When it comes to operations, every retailer, big or small, faces the same challenge: providing their in-store associates with the technology that gives them the opportunity to assist time-starved, information-rich consumers before they walk out the door to buy elsewhere.
But the overall business challenge retailers are looking to solve with that technology is very different for leading retailers versus laggard and average ones, according to a study by Retail Systems Research (RSR) entitled “Commerce Convergence: Closing the Gap Between Online and In-Store.” While average and laggard retailers (defined as those with a year-over-year sales growth rate of 4.5% or less) are still consumed with stitching old technology together to provide expected customer experiences, leading retailers are seeking new and innovative ways for technology to enhance the entire brand experience in ways the customer hasn’t even yet imagined.
Retailers must hasten toward digital transformation at a faster pace than perhaps any other industry segment. Right now, more than half of all sales are in some way influenced by digital shopping behaviors according to Deloitte. In the next three years, retailers themselves anticipate that reality will apply to nearly all sales. Winners will be determined by their ability to surpass consumers’ expectations for a seamless shopping experience – from desktop, to mobile to storefront.
Leading vs. laggard retailers: Different views on technology investments
Leading retailers are catapulting themselves to customer experience nirvana by re-examining their entire technology landscapes, and putting into place systems that are platforms for innovation. Winners are far more concerned with measuring the ROI of replacement technologies and the increased visibilities they allow, according to RSR.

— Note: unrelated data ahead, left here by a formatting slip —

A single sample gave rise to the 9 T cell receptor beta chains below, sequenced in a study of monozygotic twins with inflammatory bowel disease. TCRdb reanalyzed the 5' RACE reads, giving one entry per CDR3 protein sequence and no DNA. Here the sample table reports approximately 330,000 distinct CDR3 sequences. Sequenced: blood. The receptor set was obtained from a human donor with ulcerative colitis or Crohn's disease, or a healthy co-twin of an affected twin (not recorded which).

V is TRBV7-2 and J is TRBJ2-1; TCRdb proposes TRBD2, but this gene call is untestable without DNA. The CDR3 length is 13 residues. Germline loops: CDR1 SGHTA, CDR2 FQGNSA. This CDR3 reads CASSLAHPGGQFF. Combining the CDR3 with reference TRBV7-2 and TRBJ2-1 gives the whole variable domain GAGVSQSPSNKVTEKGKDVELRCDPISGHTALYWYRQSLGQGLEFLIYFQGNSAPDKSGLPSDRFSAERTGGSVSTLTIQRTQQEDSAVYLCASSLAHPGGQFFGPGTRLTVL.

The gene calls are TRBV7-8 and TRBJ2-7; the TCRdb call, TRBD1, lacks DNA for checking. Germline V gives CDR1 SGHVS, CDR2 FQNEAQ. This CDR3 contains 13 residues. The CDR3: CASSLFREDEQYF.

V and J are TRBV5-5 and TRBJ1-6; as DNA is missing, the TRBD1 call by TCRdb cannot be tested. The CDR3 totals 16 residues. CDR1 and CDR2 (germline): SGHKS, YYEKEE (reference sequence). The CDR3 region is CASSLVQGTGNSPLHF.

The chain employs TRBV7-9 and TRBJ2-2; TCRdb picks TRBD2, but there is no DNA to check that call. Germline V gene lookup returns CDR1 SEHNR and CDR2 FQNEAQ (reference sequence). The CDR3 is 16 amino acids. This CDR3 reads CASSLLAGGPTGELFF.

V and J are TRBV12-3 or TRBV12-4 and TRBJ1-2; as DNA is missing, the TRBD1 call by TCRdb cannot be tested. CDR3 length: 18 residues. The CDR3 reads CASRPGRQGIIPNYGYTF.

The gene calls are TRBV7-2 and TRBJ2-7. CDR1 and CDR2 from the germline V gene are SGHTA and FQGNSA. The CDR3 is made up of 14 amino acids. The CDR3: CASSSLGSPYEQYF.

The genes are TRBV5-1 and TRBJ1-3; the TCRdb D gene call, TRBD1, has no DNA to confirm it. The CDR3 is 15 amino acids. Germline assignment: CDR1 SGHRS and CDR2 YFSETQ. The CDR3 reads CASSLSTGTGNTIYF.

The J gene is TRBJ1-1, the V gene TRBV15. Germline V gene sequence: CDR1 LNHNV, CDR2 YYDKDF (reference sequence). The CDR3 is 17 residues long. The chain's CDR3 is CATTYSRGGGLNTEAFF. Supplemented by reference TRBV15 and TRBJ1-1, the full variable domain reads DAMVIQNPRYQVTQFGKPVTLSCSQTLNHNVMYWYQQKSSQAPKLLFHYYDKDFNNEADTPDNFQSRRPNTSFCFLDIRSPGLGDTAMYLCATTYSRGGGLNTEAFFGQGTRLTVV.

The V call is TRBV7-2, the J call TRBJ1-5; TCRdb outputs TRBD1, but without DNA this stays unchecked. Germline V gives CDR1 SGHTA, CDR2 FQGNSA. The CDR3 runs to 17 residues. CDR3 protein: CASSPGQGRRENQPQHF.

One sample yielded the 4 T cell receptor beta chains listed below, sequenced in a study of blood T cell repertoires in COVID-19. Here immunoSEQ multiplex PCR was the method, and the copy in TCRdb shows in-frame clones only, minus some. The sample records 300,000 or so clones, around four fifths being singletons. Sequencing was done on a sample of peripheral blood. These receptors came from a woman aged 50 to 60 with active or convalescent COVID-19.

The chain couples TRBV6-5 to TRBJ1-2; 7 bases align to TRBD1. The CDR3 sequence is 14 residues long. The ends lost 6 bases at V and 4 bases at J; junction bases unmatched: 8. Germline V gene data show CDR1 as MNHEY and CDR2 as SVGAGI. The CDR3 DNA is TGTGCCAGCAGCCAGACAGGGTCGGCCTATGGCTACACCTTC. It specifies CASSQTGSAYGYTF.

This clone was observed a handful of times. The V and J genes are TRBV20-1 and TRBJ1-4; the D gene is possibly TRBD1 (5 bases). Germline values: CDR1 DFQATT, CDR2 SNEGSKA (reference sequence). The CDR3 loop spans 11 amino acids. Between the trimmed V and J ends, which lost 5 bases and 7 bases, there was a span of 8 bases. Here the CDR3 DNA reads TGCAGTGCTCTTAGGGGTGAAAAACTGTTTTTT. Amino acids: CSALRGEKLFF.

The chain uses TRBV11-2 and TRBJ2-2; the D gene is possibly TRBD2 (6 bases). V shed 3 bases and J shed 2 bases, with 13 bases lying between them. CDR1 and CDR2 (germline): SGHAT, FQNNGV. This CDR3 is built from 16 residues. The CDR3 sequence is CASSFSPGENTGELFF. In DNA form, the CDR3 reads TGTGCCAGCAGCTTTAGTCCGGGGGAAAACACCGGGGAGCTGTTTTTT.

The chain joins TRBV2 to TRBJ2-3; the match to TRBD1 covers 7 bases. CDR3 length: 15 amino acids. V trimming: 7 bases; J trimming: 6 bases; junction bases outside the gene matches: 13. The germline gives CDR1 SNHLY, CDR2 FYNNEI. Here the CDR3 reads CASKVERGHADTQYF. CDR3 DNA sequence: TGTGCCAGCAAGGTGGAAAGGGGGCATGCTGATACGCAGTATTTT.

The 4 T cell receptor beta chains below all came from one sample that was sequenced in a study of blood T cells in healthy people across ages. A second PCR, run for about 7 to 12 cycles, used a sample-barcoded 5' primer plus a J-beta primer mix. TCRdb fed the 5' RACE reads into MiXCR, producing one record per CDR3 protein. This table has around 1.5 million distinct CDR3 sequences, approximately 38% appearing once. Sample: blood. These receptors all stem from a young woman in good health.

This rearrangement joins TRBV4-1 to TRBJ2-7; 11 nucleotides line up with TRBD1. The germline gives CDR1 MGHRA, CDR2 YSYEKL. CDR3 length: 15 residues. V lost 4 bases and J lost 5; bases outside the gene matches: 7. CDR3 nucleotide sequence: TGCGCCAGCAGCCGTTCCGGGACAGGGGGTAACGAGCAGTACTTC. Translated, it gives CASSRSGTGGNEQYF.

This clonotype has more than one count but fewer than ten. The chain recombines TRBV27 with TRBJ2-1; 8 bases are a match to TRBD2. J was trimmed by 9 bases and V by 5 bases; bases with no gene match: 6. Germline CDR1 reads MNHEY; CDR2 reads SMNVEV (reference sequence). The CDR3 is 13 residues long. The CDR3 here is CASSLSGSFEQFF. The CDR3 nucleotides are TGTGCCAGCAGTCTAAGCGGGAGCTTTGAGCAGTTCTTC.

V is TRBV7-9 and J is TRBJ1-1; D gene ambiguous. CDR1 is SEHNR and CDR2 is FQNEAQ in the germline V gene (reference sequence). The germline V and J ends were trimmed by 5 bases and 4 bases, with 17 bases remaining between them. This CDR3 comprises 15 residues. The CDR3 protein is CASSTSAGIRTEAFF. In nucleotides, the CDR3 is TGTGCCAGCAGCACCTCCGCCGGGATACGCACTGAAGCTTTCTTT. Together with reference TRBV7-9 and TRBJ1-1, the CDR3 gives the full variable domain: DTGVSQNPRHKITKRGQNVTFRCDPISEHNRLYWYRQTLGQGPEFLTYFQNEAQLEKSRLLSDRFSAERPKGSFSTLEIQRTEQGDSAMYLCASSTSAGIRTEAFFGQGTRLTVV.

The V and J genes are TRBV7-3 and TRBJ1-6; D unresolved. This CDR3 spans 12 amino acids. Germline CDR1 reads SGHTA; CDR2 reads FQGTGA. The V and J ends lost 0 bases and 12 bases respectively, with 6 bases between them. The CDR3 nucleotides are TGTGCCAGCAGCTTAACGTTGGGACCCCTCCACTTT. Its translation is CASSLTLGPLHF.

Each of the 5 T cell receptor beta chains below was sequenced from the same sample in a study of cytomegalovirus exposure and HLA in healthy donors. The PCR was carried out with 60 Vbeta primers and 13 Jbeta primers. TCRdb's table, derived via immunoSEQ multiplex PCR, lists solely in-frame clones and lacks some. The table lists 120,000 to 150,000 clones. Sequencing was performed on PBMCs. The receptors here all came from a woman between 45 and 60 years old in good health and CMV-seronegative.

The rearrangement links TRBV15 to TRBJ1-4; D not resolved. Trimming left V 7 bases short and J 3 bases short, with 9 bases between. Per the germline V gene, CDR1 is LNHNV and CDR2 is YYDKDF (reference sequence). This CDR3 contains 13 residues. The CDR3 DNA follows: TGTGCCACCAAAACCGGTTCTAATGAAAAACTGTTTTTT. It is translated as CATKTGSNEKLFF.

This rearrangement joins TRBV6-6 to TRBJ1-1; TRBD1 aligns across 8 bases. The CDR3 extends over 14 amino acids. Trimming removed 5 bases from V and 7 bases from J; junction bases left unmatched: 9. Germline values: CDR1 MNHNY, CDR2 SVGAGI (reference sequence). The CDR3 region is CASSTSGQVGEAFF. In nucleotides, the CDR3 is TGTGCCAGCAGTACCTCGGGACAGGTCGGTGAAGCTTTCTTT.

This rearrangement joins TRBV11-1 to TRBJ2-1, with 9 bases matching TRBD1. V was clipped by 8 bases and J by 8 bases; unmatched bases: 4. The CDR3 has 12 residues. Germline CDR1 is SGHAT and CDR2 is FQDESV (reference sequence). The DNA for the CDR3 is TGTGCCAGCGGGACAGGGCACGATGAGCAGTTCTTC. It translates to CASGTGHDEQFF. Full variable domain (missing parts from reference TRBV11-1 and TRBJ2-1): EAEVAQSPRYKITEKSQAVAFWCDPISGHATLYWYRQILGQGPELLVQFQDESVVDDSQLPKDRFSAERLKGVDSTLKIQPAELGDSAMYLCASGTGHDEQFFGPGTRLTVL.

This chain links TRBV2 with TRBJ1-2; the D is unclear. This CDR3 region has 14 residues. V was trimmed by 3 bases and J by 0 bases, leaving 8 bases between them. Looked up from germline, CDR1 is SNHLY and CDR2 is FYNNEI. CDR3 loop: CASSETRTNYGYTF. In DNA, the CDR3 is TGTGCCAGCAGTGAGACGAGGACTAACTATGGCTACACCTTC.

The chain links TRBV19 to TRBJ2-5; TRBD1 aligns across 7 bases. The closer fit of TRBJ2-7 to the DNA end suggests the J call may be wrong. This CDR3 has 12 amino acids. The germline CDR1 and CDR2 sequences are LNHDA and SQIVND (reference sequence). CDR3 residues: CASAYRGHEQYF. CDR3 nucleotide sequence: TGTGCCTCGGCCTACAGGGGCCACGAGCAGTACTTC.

Laggards and average retailers, on the other hand, lack a forward-looking view as to what the standardized approach can provide, and still see their systems as holding them back from providing a seamless customer experience. They’re stuck in the mindset that they can fix what they already have by layering and integrating best-of-breed technologies — and mired in place by the fear that it will all be too difficult.
And they’re right. Stacking best-of-breed products over existing systems only creates more complexity, and doesn’t solve the underlying issue: systems that can’t talk to one another and manual processes that will impact everyone from headquarters to storefronts.
Retailers need a clear blueprint of the ultimate customer experience they’re trying to provide, and then need to implement the technology to achieve that vision.
For the most part, the front-end problem for retailers is really a back-end problem. A majority of retailers surveyed by RSR say their biggest obstacle to success is that they don’t have a single view of customers across all of their channels. Retailers need to establish a single system for order, customer and inventory data. That back-end system will funnel information to all other channels.
From there, retailers can focus on connecting their front-end commerce systems, and empower sales with this single record of truth. They can develop the relevant experiences their customers demand.
Because after all, even the most savvy sales associate armed with a sleek mobile device can’t overcome the challenge of having bad data. And as RSR writes, other promises to a consumer don’t matter much if a retailer can’t speak to a product location and availability.
Branden Jenkins is General Manager of Global Retail at NetSuite